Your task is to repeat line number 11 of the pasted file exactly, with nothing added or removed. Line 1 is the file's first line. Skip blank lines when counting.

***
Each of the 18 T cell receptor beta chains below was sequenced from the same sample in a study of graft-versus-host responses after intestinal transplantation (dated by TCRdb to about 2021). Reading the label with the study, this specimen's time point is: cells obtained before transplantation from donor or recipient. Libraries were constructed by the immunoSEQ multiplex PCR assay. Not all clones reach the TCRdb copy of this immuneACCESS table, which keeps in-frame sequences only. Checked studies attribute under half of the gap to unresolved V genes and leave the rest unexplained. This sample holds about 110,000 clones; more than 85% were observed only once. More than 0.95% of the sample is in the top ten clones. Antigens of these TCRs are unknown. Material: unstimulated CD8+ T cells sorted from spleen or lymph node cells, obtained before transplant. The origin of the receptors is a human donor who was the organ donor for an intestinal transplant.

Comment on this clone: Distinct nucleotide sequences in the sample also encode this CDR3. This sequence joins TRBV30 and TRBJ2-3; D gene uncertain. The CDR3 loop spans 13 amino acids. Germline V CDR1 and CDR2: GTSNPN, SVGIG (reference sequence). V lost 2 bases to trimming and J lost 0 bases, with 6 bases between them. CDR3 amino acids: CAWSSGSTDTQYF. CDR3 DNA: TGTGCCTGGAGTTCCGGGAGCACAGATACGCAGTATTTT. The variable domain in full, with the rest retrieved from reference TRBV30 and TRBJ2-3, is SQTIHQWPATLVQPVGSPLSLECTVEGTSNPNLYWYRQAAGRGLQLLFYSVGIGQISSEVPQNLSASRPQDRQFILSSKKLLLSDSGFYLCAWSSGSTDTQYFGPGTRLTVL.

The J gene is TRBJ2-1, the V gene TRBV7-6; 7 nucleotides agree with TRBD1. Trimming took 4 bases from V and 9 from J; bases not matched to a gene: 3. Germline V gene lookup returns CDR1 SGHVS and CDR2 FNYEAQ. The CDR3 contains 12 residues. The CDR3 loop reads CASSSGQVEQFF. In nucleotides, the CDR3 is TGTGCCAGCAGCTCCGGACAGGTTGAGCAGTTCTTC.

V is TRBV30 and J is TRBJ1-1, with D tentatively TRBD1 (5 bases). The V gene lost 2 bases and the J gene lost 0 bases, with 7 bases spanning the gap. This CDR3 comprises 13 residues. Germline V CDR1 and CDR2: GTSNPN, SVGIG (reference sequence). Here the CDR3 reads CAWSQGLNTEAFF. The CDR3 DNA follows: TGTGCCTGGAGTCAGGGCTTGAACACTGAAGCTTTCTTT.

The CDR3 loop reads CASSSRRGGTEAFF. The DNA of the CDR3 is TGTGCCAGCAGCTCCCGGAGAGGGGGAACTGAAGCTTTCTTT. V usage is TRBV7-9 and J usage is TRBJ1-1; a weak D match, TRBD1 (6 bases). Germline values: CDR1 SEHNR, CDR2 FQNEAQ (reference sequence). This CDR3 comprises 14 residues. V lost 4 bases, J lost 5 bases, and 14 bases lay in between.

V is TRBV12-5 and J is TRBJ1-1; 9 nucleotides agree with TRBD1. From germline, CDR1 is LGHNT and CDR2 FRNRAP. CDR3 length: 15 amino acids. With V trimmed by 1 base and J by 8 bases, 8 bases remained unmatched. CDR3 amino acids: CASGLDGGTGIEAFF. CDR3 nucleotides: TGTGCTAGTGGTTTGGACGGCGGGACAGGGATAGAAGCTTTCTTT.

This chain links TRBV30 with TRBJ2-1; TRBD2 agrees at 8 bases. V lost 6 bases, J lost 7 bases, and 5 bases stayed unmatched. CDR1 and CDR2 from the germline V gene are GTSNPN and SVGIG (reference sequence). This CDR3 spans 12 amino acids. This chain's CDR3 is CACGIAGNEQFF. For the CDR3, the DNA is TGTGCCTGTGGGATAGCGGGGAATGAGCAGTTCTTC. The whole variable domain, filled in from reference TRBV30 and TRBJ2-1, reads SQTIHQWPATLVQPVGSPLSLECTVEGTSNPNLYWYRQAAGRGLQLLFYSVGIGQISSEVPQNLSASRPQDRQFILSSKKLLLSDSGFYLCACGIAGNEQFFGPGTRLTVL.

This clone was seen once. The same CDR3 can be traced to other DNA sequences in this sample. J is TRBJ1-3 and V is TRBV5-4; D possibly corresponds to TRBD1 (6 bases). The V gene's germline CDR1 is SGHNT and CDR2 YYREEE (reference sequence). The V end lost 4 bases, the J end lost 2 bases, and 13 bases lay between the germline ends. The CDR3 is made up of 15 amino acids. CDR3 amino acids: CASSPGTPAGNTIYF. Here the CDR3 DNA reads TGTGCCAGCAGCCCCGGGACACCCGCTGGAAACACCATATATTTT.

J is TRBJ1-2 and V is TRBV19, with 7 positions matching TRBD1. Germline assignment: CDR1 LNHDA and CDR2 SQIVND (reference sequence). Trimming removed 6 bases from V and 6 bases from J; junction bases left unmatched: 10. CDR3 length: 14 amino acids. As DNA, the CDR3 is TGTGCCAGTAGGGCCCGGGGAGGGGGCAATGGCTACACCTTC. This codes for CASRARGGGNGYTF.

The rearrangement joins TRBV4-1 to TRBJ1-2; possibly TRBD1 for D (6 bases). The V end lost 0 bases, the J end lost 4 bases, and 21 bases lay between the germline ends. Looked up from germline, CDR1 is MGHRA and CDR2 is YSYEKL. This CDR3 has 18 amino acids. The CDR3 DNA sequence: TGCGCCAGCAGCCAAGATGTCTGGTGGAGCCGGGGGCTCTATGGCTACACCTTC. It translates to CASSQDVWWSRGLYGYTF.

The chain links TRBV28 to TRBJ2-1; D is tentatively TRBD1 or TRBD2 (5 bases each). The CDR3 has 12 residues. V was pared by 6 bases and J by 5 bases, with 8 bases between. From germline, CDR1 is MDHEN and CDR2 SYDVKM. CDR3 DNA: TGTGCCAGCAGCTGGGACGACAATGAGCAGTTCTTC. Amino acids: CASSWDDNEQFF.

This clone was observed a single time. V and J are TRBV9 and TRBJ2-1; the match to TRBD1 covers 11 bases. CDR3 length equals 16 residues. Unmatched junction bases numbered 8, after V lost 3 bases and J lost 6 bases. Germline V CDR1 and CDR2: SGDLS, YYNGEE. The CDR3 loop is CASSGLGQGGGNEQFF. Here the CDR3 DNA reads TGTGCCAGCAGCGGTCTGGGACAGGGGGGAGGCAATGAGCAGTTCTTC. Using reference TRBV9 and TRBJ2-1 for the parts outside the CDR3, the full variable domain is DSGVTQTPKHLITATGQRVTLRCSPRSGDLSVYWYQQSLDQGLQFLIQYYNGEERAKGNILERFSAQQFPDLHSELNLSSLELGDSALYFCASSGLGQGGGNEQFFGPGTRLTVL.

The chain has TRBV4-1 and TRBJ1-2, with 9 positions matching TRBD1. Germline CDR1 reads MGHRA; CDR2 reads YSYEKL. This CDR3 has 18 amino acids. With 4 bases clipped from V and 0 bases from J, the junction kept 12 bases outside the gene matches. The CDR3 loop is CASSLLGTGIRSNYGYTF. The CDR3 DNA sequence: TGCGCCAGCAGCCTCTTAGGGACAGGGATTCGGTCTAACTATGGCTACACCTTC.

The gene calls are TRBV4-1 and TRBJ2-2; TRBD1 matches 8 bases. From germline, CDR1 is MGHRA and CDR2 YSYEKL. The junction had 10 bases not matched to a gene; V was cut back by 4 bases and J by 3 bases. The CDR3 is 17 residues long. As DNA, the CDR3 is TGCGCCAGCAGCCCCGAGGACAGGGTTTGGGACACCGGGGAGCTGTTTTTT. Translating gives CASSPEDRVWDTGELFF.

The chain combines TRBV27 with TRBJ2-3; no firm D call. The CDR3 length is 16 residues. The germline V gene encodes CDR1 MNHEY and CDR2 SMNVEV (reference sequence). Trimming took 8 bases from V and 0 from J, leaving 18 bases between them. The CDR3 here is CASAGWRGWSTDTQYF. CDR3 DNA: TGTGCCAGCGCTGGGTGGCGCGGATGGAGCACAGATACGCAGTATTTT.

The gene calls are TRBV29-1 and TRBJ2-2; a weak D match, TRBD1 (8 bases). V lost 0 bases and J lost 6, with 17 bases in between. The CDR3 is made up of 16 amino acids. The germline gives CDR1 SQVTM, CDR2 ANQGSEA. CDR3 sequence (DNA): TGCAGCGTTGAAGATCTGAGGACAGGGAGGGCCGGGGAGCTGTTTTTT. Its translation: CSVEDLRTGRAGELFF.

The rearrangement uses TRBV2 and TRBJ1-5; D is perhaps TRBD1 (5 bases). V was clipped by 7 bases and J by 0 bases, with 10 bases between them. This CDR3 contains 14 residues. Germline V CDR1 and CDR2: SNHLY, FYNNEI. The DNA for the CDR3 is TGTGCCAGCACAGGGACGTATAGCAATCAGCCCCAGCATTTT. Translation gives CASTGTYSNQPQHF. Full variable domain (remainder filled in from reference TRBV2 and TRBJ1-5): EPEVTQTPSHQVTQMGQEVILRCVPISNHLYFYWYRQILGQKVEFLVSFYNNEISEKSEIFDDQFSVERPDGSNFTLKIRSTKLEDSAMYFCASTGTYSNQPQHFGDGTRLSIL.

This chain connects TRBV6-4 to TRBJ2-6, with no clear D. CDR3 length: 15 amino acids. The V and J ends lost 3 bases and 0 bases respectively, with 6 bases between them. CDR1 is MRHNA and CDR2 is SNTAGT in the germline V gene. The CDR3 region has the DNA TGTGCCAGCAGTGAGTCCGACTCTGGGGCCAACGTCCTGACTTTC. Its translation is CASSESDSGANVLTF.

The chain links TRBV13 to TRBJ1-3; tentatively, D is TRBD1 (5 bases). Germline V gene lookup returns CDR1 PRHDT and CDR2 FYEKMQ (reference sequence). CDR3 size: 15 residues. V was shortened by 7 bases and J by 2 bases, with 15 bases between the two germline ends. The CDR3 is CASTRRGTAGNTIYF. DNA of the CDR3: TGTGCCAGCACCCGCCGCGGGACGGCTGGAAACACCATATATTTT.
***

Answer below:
The chain links TRBV28 to TRBJ2-1; D is tentatively TRBD1 or TRBD2 (5 bases each). The CDR3 has 12 residues. V was pared by 6 bases and J by 5 bases, with 8 bases between. From germline, CDR1 is MDHEN and CDR2 SYDVKM. CDR3 DNA: TGTGCCAGCAGCTGGGACGACAATGAGCAGTTCTTC. Amino acids: CASSWDDNEQFF.